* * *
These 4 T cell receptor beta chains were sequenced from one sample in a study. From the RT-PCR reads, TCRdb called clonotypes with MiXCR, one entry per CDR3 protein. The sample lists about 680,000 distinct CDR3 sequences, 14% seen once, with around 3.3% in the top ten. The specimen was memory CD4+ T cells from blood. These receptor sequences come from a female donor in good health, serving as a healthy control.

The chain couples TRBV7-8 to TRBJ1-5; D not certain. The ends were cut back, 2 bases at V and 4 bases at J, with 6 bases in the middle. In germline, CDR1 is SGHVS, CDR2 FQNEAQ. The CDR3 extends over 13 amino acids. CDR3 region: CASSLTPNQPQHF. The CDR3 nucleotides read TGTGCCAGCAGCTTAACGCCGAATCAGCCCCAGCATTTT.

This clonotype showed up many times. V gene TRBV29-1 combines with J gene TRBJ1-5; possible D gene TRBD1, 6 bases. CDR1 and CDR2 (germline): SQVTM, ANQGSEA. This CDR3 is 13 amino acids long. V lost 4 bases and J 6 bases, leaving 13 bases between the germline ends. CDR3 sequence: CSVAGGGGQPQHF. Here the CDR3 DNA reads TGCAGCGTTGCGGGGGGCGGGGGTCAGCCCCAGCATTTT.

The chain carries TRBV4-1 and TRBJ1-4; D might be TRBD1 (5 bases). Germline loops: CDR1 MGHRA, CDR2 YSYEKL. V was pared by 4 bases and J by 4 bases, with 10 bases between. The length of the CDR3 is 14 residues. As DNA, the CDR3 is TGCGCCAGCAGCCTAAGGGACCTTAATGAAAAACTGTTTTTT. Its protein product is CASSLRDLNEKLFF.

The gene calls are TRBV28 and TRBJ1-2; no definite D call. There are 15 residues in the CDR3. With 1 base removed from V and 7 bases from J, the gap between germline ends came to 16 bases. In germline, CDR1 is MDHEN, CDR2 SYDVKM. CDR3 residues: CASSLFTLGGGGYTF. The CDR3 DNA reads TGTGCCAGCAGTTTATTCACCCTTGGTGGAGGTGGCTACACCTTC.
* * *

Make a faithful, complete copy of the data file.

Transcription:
These 4 T cell receptor beta chains were sequenced from one sample in a study. From the RT-PCR reads, TCRdb called clonotypes with MiXCR, one entry per CDR3 protein. The sample lists about 680,000 distinct CDR3 sequences, 14% seen once, with around 3.3% in the top ten. The specimen was memory CD4+ T cells from blood. These receptor sequences come from a female donor in good health, serving as a healthy control.

The chain couples TRBV7-8 to TRBJ1-5; D not certain. The ends were cut back, 2 bases at V and 4 bases at J, with 6 bases in the middle. In germline, CDR1 is SGHVS, CDR2 FQNEAQ. The CDR3 extends over 13 amino acids. CDR3 region: CASSLTPNQPQHF. The CDR3 nucleotides read TGTGCCAGCAGCTTAACGCCGAATCAGCCCCAGCATTTT.

This clonotype showed up many times. V gene TRBV29-1 combines with J gene TRBJ1-5; possible D gene TRBD1, 6 bases. CDR1 and CDR2 (germline): SQVTM, ANQGSEA. This CDR3 is 13 amino acids long. V lost 4 bases and J 6 bases, leaving 13 bases between the germline ends. CDR3 sequence: CSVAGGGGQPQHF. Here the CDR3 DNA reads TGCAGCGTTGCGGGGGGCGGGGGTCAGCCCCAGCATTTT.

The chain carries TRBV4-1 and TRBJ1-4; D might be TRBD1 (5 bases). Germline loops: CDR1 MGHRA, CDR2 YSYEKL. V was pared by 4 bases and J by 4 bases, with 10 bases between. The length of the CDR3 is 14 residues. As DNA, the CDR3 is TGCGCCAGCAGCCTAAGGGACCTTAATGAAAAACTGTTTTTT. Its protein product is CASSLRDLNEKLFF.

The gene calls are TRBV28 and TRBJ1-2; no definite D call. There are 15 residues in the CDR3. With 1 base removed from V and 7 bases from J, the gap between germline ends came to 16 bases. In germline, CDR1 is MDHEN, CDR2 SYDVKM. CDR3 residues: CASSLFTLGGGGYTF. The CDR3 DNA reads TGTGCCAGCAGTTTATTCACCCTTGGTGGAGGTGGCTACACCTTC.